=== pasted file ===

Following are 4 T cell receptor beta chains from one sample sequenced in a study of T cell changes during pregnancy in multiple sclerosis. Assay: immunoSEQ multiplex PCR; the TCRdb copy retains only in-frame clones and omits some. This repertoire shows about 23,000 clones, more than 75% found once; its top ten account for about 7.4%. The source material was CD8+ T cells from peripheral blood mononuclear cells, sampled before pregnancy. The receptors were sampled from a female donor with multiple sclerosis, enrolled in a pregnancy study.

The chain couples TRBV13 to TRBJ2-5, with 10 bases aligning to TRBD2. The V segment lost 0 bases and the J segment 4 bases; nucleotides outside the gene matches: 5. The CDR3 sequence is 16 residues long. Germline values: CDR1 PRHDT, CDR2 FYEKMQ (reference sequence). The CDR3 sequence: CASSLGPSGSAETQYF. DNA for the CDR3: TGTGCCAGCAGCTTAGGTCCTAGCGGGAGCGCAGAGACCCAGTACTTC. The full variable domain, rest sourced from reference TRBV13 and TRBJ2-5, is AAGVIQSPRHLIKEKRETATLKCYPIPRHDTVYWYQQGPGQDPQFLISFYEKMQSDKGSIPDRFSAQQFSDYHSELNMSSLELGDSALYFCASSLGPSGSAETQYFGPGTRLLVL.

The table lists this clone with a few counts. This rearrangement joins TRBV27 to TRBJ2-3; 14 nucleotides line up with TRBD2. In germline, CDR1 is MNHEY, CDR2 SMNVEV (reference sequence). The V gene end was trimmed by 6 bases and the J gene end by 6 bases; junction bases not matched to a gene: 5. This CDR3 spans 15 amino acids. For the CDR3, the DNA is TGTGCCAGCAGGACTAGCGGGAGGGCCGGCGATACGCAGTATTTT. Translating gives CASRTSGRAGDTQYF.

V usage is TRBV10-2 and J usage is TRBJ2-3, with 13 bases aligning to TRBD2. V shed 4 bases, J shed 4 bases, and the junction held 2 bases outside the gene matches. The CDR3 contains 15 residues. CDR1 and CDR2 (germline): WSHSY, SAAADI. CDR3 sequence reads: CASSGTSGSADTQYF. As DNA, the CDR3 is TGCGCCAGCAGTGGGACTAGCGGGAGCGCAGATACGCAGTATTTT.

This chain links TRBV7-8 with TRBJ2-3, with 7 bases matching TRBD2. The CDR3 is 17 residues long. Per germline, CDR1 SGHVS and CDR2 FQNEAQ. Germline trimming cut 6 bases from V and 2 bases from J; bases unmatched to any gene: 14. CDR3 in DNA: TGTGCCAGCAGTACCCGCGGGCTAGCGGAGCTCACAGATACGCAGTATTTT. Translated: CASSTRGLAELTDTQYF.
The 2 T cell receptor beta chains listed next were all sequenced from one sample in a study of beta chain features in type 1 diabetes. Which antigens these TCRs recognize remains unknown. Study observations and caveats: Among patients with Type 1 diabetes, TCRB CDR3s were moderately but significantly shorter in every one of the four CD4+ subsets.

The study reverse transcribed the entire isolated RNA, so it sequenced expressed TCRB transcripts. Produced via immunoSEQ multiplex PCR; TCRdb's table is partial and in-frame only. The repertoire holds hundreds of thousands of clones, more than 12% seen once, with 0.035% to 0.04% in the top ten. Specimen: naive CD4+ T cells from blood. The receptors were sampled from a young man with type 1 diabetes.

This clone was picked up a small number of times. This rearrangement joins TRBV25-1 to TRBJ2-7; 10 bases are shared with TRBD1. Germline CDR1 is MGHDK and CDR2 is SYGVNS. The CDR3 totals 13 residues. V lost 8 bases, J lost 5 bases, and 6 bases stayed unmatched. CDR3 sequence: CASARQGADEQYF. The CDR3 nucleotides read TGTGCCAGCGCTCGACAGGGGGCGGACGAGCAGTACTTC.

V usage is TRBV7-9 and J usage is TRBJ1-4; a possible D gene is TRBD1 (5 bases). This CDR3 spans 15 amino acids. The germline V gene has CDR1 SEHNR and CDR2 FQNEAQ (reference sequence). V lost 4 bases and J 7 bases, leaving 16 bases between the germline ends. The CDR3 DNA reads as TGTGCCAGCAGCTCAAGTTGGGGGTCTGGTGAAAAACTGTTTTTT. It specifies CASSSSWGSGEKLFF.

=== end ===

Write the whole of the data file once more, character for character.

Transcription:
Following are 4 T cell receptor beta chains from one sample sequenced in a study of T cell changes during pregnancy in multiple sclerosis. Assay: immunoSEQ multiplex PCR; the TCRdb copy retains only in-frame clones and omits some. This repertoire shows about 23,000 clones, more than 75% found once; its top ten account for about 7.4%. The source material was CD8+ T cells from peripheral blood mononuclear cells, sampled before pregnancy. The receptors were sampled from a female donor with multiple sclerosis, enrolled in a pregnancy study.

The chain couples TRBV13 to TRBJ2-5, with 10 bases aligning to TRBD2. The V segment lost 0 bases and the J segment 4 bases; nucleotides outside the gene matches: 5. The CDR3 sequence is 16 residues long. Germline values: CDR1 PRHDT, CDR2 FYEKMQ (reference sequence). The CDR3 sequence: CASSLGPSGSAETQYF. DNA for the CDR3: TGTGCCAGCAGCTTAGGTCCTAGCGGGAGCGCAGAGACCCAGTACTTC. The full variable domain, rest sourced from reference TRBV13 and TRBJ2-5, is AAGVIQSPRHLIKEKRETATLKCYPIPRHDTVYWYQQGPGQDPQFLISFYEKMQSDKGSIPDRFSAQQFSDYHSELNMSSLELGDSALYFCASSLGPSGSAETQYFGPGTRLLVL.

The table lists this clone with a few counts. This rearrangement joins TRBV27 to TRBJ2-3; 14 nucleotides line up with TRBD2. In germline, CDR1 is MNHEY, CDR2 SMNVEV (reference sequence). The V gene end was trimmed by 6 bases and the J gene end by 6 bases; junction bases not matched to a gene: 5. This CDR3 spans 15 amino acids. For the CDR3, the DNA is TGTGCCAGCAGGACTAGCGGGAGGGCCGGCGATACGCAGTATTTT. Translating gives CASRTSGRAGDTQYF.

V usage is TRBV10-2 and J usage is TRBJ2-3, with 13 bases aligning to TRBD2. V shed 4 bases, J shed 4 bases, and the junction held 2 bases outside the gene matches. The CDR3 contains 15 residues. CDR1 and CDR2 (germline): WSHSY, SAAADI. CDR3 sequence reads: CASSGTSGSADTQYF. As DNA, the CDR3 is TGCGCCAGCAGTGGGACTAGCGGGAGCGCAGATACGCAGTATTTT.

This chain links TRBV7-8 with TRBJ2-3, with 7 bases matching TRBD2. The CDR3 is 17 residues long. Per germline, CDR1 SGHVS and CDR2 FQNEAQ. Germline trimming cut 6 bases from V and 2 bases from J; bases unmatched to any gene: 14. CDR3 in DNA: TGTGCCAGCAGTACCCGCGGGCTAGCGGAGCTCACAGATACGCAGTATTTT. Translated: CASSTRGLAELTDTQYF.
The 2 T cell receptor beta chains listed next were all sequenced from one sample in a study of beta chain features in type 1 diabetes. Which antigens these TCRs recognize remains unknown. Study observations and caveats: Among patients with Type 1 diabetes, TCRB CDR3s were moderately but significantly shorter in every one of the four CD4+ subsets.

The study reverse transcribed the entire isolated RNA, so it sequenced expressed TCRB transcripts. Produced via immunoSEQ multiplex PCR; TCRdb's table is partial and in-frame only. The repertoire holds hundreds of thousands of clones, more than 12% seen once, with 0.035% to 0.04% in the top ten. Specimen: naive CD4+ T cells from blood. The receptors were sampled from a young man with type 1 diabetes.

This clone was picked up a small number of times. This rearrangement joins TRBV25-1 to TRBJ2-7; 10 bases are shared with TRBD1. Germline CDR1 is MGHDK and CDR2 is SYGVNS. The CDR3 totals 13 residues. V lost 8 bases, J lost 5 bases, and 6 bases stayed unmatched. CDR3 sequence: CASARQGADEQYF. The CDR3 nucleotides read TGTGCCAGCGCTCGACAGGGGGCGGACGAGCAGTACTTC.

V usage is TRBV7-9 and J usage is TRBJ1-4; a possible D gene is TRBD1 (5 bases). This CDR3 spans 15 amino acids. The germline V gene has CDR1 SEHNR and CDR2 FQNEAQ (reference sequence). V lost 4 bases and J 7 bases, leaving 16 bases between the germline ends. The CDR3 DNA reads as TGTGCCAGCAGCTCAAGTTGGGGGTCTGGTGAAAAACTGTTTTTT. It specifies CASSSSWGSGEKLFF.